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models appeared in a number of Coxeter’s books, including Regular Polytopes. Donchian was a rug salesman by trade, but his obsession with hyperspace and making models to depict it, consumed so much of his time that his rug business struggled financially. Donchian exhibited his hyperspace models at Chicago’s World Fair in 1934, where Coxeter first encountered him. One newspaper headline read: “Paul S. Donchian Opens Door To a Fairyland of Pure Science, His Wire and Cardboard Models Explain Highest Mathematics,” while another noted: “Einstein Was Barred From Exhibit Lest Crowds Crush Both Him and Models.”

ROE GOODMAN on "Alice Through Looking-Glass after Looking- Glass — The Mathematics of Kaleidoscopes" Goodman, a professor of mathematics at Rutgers University, in New Brunswick, New Jersey, will speak about Coxeter’s very visual approach to geometry, using kaleidoscopes to investigate the symmetries of solids and shapes. As a student at Cambridge, Coxeter carried with him at all times his portable kaleidoscopes, protected in felt pouches sewn by his mother. Goodman constructed a similar set of kaleidoscopes to help his students understand reflection groups in the theory of Lie algebras. He will display these kaleidoscopes and explore their mechanics by drawing an analogy to Alice’s adventures in Wonderland, imagining Alice’s trip through a peculiar cone- shaped arrangement of three looking glasses. “Alice wonders how many different ways the mirrors could be arranged so that she could have other trips through the looking glasses and still return the same day for tea,” Goodman wrote in a paper on the subject. “Alice’s problem was solved (for all dimensions) by H.S.M. Coxeter, who classified all possible systems of n mirrors in n-dimensional Euclidean space whose reflections generate a finite group of orthogonal matrices.”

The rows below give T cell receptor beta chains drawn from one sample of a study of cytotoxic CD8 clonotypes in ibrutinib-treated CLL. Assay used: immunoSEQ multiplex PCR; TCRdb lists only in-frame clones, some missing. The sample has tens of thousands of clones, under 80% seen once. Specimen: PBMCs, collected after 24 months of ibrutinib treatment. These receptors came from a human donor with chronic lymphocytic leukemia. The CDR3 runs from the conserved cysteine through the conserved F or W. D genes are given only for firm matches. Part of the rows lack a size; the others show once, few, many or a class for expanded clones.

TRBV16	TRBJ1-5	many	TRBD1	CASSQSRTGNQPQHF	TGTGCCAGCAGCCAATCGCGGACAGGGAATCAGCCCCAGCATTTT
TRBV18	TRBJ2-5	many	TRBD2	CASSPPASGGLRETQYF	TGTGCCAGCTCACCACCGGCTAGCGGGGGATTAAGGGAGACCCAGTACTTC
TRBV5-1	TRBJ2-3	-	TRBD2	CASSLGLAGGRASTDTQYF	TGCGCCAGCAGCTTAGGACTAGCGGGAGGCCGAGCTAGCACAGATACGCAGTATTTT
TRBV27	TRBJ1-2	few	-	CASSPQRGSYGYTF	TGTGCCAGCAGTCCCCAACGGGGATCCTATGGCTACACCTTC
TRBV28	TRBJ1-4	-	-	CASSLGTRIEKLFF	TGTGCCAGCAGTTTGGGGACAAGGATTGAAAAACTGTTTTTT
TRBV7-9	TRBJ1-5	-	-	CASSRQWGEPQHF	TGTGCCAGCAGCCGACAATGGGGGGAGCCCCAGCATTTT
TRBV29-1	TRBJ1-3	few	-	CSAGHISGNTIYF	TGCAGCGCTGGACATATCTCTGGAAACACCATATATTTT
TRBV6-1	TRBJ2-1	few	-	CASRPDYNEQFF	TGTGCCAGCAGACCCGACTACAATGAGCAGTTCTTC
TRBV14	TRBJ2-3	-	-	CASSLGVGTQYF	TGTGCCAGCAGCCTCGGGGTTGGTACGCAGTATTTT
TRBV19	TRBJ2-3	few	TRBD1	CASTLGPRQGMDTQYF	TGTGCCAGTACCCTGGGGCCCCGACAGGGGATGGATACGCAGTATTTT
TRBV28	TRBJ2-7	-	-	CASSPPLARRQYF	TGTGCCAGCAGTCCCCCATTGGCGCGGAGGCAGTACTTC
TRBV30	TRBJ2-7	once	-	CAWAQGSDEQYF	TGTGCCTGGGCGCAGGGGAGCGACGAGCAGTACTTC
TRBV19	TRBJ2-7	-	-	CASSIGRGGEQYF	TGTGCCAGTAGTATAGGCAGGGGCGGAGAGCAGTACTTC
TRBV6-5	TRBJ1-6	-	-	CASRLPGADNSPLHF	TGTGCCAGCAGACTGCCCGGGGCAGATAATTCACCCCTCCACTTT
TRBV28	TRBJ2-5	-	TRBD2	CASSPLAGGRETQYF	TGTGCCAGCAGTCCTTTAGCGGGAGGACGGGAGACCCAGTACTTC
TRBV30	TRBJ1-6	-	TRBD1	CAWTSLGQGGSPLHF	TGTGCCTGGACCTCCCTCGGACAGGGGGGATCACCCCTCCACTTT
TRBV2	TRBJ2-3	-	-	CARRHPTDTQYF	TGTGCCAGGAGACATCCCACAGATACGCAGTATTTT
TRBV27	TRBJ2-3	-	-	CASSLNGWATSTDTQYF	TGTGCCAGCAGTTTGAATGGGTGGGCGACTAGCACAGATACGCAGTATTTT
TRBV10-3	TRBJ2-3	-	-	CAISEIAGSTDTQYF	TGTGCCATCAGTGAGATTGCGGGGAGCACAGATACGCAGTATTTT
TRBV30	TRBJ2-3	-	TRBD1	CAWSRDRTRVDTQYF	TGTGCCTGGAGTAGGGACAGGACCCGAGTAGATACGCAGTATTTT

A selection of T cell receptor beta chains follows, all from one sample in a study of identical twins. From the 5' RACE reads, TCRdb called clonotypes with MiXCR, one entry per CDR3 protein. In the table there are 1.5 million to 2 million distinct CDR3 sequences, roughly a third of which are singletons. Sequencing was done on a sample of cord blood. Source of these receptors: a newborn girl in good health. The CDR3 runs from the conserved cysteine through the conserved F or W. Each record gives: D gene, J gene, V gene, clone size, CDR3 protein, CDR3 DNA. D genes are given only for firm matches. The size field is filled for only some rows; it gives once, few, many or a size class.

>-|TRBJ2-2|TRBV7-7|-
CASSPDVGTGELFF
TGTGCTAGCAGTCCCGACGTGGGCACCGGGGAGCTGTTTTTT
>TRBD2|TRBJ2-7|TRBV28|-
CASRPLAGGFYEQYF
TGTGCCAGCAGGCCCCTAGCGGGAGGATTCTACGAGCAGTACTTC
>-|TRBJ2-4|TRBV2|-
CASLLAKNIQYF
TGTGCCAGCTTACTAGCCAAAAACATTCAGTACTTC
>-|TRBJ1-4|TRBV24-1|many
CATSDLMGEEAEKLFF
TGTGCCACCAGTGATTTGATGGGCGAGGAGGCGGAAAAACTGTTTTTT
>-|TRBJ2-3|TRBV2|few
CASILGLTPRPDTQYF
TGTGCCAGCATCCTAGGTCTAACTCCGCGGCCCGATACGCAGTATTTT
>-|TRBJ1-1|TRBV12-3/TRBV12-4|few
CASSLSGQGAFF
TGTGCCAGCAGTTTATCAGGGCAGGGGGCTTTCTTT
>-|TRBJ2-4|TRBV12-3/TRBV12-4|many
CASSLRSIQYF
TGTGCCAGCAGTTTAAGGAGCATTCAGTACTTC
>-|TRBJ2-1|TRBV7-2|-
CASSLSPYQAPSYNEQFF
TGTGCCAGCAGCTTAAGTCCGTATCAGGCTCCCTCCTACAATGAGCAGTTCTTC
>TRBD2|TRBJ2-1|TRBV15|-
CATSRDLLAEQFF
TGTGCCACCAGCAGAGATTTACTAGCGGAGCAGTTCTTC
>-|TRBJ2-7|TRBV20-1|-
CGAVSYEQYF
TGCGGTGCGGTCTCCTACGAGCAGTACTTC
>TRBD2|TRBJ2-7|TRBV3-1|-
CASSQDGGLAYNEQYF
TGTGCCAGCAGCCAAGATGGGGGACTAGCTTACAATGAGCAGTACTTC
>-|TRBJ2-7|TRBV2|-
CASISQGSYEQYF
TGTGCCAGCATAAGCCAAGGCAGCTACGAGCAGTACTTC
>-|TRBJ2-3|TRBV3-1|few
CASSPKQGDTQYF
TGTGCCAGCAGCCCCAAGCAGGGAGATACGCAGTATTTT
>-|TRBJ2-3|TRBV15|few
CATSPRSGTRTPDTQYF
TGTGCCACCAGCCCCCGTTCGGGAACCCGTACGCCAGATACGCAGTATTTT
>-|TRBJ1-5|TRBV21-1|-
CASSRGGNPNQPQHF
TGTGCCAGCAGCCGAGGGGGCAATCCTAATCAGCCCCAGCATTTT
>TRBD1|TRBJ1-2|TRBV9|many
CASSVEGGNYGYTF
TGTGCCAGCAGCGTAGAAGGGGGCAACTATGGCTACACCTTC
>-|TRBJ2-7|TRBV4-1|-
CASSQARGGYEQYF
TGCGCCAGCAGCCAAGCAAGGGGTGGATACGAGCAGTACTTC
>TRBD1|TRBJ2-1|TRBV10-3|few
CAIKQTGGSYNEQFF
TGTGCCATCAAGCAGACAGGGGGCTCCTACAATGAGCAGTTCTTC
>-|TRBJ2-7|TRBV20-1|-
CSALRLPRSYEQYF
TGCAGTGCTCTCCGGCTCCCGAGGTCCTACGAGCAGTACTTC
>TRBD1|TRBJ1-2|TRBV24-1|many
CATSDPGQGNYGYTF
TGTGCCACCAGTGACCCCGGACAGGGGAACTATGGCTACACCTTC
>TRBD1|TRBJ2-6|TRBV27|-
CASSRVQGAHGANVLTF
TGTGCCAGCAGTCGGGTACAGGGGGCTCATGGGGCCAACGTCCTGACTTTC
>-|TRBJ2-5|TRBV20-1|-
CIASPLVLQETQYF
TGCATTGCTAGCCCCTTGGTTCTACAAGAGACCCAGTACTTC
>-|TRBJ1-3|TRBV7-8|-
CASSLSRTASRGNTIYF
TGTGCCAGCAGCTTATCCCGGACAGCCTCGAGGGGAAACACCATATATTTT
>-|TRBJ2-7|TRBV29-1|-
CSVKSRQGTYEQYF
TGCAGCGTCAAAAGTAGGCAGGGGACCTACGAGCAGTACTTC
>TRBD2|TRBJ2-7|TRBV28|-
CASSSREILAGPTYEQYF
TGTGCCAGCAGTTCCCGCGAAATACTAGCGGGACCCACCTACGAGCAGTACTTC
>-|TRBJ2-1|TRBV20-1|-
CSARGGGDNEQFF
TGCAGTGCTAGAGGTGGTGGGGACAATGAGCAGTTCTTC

J.R. GOTT III on “Regular Skew Polyhedra and the Sponge-Like Topology of the Large Scale Structure in the Universe.” Gott, a professor of astrophysics at Princeton, first became acquainted with the regular skew polyhedra almost forty years after Coxeter discovered these new geometric solids as a teenager with his friend John Petrie. Gott was a teenager himself when he rediscovered the same figures. “The first one I found was hexagons-four-around-a-point,” he said. “I noticed four hexagons could join in a saddle-shaped surface and this could be continued to make a repeating sponge-like structure.” Gott will discuss this Coxeterian intersection of

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